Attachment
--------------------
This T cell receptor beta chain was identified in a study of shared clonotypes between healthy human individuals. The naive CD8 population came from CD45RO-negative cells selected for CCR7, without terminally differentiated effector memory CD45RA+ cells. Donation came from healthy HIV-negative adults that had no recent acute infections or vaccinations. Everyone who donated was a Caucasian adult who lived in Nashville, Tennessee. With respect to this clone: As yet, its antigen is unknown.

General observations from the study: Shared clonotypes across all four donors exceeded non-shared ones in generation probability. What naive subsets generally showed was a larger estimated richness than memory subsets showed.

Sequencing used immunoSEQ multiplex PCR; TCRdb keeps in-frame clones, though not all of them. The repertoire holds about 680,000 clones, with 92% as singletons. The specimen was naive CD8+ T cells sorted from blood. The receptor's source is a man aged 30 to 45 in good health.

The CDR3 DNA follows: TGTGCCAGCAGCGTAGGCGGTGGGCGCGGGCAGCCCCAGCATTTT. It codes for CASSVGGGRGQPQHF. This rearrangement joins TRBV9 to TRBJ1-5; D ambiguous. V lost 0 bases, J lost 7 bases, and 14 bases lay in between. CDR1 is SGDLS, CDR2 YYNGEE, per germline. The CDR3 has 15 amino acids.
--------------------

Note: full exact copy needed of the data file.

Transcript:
This T cell receptor beta chain was identified in a study of shared clonotypes between healthy human individuals. The naive CD8 population came from CD45RO-negative cells selected for CCR7, without terminally differentiated effector memory CD45RA+ cells. Donation came from healthy HIV-negative adults that had no recent acute infections or vaccinations. Everyone who donated was a Caucasian adult who lived in Nashville, Tennessee. With respect to this clone: As yet, its antigen is unknown.

General observations from the study: Shared clonotypes across all four donors exceeded non-shared ones in generation probability. What naive subsets generally showed was a larger estimated richness than memory subsets showed.

Sequencing used immunoSEQ multiplex PCR; TCRdb keeps in-frame clones, though not all of them. The repertoire holds about 680,000 clones, with 92% as singletons. The specimen was naive CD8+ T cells sorted from blood. The receptor's source is a man aged 30 to 45 in good health.

The CDR3 DNA follows: TGTGCCAGCAGCGTAGGCGGTGGGCGCGGGCAGCCCCAGCATTTT. It codes for CASSVGGGRGQPQHF. This rearrangement joins TRBV9 to TRBJ1-5; D ambiguous. V lost 0 bases, J lost 7 bases, and 14 bases lay in between. CDR1 is SGDLS, CDR2 YYNGEE, per germline. The CDR3 has 15 amino acids.